3. Even though the most common way to use libraries is to have one library for each core, there's nothing stopping us from splitting a library into several FuseSoC cores, or let one core contain multiple libraries.

usage = ['sim']
libs = OrderedDict()
for core_name in cores:
    core = cm.get_core(core_name)
    basepath = core.files_root
    for fs in core.file_sets:
        if (set(fs.usage) & set(usage)) and ((core_name == top_core) or not fs.private):
            for file in fs.file:
                if file.is_include_file:
                    #TODO: incdirs not used right now
                    incdirs.add(os.path.join(basepath, os.path.dirname(
                    except KeyError:
                    vu.add_source_file(os.path.join(basepath,, file.logical_name)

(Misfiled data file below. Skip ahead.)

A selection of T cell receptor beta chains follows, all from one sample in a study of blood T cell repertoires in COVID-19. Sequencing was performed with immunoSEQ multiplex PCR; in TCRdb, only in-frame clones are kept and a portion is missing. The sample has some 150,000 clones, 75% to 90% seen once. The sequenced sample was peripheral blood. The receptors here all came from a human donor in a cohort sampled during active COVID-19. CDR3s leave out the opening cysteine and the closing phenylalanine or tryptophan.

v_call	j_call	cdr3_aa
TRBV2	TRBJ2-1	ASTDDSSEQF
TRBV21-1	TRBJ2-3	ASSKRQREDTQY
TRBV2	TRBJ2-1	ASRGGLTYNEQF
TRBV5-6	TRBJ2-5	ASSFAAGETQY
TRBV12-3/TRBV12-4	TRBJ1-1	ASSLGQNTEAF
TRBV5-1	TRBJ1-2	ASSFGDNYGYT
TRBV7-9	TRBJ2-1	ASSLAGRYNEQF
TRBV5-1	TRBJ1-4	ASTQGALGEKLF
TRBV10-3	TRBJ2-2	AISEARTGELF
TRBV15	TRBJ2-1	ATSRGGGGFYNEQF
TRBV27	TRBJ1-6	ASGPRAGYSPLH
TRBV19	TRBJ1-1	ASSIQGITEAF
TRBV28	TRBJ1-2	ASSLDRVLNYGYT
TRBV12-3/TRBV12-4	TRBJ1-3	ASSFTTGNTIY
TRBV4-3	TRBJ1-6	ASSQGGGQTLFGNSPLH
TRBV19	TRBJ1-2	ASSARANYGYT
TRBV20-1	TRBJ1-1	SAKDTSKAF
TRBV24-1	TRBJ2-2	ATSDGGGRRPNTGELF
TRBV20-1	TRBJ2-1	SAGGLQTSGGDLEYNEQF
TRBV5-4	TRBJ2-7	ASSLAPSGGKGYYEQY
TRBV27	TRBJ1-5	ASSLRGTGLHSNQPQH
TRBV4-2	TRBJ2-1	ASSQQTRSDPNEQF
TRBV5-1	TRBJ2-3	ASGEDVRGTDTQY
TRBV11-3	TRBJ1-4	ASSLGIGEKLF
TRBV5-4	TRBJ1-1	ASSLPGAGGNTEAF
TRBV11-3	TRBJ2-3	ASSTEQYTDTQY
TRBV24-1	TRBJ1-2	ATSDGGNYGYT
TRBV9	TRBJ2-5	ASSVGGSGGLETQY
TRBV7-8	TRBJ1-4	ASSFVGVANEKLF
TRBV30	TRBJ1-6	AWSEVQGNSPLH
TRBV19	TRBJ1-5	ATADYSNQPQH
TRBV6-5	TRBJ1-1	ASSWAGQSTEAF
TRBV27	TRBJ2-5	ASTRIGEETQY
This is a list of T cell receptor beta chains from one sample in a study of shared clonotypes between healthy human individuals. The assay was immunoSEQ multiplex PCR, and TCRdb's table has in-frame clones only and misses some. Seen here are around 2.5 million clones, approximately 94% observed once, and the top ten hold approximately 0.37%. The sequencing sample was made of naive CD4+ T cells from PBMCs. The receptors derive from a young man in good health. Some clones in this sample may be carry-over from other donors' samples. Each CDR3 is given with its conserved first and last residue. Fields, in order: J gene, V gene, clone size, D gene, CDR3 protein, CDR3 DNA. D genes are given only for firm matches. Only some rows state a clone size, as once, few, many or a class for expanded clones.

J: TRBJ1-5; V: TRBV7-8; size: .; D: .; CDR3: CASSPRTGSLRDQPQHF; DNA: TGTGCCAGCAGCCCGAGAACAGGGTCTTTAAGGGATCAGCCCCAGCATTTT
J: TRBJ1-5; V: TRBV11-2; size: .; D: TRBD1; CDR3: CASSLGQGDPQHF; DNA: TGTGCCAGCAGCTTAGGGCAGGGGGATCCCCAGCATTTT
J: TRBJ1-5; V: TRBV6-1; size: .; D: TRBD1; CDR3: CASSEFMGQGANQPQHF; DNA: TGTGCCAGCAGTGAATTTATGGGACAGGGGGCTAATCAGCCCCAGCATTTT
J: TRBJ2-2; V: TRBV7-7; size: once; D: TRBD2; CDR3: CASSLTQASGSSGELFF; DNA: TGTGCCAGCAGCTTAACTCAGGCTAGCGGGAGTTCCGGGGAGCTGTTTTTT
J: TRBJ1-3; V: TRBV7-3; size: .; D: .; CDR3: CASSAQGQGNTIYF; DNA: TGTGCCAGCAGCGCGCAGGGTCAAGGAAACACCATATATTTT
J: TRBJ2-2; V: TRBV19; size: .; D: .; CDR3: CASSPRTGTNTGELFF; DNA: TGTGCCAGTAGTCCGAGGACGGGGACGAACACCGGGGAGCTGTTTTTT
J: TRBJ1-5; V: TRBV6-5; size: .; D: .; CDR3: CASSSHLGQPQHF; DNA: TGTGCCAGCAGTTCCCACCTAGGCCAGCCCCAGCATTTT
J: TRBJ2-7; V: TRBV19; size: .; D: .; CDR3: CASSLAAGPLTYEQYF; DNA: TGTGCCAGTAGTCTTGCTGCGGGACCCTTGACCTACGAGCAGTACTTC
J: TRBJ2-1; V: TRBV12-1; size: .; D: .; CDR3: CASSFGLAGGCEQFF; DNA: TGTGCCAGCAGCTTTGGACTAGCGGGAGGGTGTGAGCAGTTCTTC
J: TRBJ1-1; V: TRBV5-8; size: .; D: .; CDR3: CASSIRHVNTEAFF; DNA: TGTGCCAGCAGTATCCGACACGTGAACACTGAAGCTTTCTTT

With that we are done, and can safely leave it to VUnit to do the rest


It all works fine, and to make it more interactive, I set up a demo project at This contains a packet generator for a made-up frame format together with a testbench. The packet generator has dependencies on two utility libraries (libstorage and libaxis) that I wrote a while ago to handle some common tasks that I got fed up with rewriting everytime I started a new project. The packet generator test bench uses some VUnit functions to make the example a bit more educational.

I hope this will be useful for all people using, or thinking of using, VUnit. For all you others, you can still use FuseSoC without VUnit for simulating and building systems and cores. The FuseSoC standard core library that can be downloaded as part of the FuseSoC installation contains about 60 cores, and there are several more core libraries on the internet that can be combined with this.

Happy hacking!